Researching vaccine options, getting a body check and booking time off work are common among those getting jabs against Covid-19, but some people are going a step further and making wills before inoculation day.
Wong Tai Sin district councillor and solicitor Bruce Liu helps people to prepare wills, at no cost, at his office every Thursday.
He says people have told him they are so worried about possible side effects from the jabs that they want to prepare for the worst.
"They told me they already made appointments for the vaccine. They came to my office to write a will. Maybe they have some worries about the effect of the vaccine," he said.
The rush to make wills highlights the reservations many Hong Kong people have about getting Covid jabs, with a low uptake rate in the territory.
Experts have reassured the public that the two vaccines available in the city – BioNTech and Sinovac – are safe and effective.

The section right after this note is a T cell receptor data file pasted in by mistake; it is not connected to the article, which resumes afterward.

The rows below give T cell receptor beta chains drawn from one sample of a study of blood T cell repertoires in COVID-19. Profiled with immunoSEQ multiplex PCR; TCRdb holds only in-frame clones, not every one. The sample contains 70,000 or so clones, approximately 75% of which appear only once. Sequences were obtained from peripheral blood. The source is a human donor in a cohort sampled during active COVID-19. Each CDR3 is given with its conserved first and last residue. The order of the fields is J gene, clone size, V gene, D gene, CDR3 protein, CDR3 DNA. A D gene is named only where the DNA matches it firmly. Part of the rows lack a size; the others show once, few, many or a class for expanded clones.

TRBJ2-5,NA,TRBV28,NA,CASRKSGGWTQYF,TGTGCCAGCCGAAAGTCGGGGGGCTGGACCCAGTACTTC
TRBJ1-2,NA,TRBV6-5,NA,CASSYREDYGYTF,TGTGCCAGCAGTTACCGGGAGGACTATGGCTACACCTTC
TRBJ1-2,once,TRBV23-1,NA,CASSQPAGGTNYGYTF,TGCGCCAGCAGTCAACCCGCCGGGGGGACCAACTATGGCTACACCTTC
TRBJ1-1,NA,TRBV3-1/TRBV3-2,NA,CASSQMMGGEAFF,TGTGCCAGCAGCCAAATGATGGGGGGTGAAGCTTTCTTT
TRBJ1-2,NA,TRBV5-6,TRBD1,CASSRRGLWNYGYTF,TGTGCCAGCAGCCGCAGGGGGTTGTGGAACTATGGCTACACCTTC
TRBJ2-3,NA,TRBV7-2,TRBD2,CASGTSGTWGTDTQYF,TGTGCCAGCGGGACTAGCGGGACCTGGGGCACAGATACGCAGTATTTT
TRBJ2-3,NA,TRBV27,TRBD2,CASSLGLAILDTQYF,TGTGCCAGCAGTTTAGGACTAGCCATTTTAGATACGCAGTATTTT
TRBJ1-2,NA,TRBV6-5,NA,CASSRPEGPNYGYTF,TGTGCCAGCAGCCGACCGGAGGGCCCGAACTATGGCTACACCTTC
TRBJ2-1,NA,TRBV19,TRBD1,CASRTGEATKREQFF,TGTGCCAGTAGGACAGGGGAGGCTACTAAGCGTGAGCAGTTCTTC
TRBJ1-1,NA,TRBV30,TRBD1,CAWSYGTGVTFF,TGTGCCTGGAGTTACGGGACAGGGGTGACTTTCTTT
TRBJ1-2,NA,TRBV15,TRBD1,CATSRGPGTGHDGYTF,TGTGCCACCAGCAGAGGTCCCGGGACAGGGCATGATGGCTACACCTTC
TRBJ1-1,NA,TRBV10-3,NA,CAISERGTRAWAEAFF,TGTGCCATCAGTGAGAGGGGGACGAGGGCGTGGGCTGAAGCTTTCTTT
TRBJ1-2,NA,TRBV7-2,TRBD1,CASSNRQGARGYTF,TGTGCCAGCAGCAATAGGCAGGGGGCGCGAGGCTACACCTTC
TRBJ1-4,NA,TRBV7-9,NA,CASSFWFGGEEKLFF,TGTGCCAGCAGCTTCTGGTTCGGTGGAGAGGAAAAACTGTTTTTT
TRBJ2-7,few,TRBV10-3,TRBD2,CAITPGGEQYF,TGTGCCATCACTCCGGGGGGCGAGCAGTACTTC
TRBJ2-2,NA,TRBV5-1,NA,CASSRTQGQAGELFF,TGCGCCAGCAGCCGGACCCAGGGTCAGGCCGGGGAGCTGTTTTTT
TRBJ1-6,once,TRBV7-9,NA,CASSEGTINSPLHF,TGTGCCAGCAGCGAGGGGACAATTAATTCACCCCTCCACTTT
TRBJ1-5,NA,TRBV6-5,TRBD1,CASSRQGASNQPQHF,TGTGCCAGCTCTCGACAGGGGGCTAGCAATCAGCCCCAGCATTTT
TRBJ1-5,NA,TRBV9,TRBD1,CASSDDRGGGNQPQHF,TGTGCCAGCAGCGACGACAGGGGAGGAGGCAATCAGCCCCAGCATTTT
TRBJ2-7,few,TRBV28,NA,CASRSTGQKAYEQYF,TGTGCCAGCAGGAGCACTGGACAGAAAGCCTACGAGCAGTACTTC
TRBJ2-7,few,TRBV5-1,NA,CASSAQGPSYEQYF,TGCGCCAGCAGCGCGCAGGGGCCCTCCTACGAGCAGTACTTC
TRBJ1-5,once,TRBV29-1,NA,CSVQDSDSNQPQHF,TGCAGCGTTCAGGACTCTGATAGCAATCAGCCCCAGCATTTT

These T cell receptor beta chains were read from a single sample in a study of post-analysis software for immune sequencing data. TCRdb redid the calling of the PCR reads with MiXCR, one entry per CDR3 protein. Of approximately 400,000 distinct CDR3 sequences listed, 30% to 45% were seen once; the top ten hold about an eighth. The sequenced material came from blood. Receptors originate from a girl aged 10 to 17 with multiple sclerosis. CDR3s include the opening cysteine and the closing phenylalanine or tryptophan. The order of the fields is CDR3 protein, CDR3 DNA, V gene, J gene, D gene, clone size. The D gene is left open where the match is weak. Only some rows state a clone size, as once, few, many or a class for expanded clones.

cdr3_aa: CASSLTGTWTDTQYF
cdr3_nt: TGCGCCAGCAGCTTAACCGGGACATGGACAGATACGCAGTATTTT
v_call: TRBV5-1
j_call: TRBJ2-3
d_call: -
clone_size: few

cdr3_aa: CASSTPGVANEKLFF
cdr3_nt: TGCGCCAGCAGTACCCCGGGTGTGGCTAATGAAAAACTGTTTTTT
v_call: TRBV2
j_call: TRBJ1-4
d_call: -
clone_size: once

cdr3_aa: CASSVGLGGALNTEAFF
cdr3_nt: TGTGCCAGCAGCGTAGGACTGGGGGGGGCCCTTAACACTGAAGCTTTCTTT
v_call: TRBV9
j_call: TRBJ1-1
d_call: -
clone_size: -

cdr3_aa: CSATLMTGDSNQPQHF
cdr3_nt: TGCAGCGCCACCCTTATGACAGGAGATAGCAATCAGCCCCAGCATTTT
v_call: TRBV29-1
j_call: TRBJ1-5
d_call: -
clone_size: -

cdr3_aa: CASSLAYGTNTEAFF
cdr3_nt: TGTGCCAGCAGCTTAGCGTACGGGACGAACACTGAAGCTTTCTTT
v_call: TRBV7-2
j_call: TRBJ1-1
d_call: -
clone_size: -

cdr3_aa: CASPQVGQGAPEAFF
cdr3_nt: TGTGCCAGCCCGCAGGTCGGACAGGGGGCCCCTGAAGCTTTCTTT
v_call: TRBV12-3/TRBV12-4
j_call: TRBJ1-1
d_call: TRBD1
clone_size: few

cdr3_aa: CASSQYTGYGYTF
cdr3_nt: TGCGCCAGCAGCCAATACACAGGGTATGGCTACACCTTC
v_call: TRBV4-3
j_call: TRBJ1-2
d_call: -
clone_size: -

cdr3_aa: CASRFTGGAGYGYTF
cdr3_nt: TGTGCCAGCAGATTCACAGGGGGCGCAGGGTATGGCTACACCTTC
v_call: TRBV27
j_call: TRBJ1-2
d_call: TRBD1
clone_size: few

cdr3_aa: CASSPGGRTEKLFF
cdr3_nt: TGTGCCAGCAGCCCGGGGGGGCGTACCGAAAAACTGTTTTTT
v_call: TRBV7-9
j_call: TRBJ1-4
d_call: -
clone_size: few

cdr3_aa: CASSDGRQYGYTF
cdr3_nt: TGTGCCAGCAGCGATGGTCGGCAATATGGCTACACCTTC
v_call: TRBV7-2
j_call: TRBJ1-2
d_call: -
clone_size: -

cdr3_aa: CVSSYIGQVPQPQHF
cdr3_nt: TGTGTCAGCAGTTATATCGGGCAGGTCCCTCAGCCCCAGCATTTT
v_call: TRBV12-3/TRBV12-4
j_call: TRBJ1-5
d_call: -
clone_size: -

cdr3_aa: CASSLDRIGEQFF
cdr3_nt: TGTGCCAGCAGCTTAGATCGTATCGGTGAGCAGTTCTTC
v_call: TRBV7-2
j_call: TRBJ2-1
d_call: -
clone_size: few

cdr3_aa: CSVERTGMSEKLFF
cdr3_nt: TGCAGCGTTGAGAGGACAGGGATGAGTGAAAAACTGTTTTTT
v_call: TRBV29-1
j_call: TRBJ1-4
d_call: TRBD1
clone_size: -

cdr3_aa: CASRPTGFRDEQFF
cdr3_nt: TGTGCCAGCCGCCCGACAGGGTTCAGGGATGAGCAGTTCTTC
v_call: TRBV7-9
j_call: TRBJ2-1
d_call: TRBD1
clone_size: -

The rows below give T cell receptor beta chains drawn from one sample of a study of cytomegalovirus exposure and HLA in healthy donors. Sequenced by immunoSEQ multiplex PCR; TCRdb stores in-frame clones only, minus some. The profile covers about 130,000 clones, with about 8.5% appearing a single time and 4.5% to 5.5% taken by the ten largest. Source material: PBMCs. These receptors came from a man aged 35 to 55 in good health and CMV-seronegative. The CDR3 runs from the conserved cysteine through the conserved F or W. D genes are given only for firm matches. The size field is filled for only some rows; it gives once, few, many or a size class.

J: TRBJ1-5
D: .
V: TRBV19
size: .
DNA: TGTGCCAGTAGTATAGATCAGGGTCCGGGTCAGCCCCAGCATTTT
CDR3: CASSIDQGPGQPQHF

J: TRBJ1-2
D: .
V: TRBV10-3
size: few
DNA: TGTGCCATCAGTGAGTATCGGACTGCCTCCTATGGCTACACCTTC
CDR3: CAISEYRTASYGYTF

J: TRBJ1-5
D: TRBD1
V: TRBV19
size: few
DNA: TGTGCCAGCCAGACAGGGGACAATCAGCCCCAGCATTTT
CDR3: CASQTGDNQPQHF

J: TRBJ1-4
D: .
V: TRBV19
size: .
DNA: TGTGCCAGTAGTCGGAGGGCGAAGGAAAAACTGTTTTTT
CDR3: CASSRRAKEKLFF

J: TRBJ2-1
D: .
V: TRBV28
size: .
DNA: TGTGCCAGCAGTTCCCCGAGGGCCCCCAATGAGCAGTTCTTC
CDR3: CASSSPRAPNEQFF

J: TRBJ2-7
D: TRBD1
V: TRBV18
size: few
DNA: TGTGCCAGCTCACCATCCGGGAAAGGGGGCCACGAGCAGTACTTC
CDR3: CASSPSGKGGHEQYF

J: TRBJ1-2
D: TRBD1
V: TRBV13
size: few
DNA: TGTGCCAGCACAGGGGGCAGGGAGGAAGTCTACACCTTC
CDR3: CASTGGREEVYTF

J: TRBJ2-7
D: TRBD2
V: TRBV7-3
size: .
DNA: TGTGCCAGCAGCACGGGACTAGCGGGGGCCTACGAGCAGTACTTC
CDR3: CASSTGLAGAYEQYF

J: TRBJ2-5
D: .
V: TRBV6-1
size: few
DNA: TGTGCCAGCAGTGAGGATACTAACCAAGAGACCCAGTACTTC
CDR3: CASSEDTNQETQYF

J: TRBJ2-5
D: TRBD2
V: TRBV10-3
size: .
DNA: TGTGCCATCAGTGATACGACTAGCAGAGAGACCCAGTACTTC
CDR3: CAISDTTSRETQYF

More than two million doses have been administered in Hong Kong so far. Thirty-two people have died since getting a vaccine, but in each case, a panel of experts ruled there was no link between their deaths and the jabs.
The chairman of Hong Kong Patients Voices, Alex Lam, who is also a solicitor, notes that people make wills under a variety of circumstances, such as before going on holiday or after getting sick, and the pandemic may just be reminding people of their own mortality.
"It may not be related to the vaccination but perhaps fearing the fatality cases over Covid vaccination… some people may be triggered to make a will as a measure of better preparation for life and death planning," he said.
Hongkongers making wills before getting jabbed
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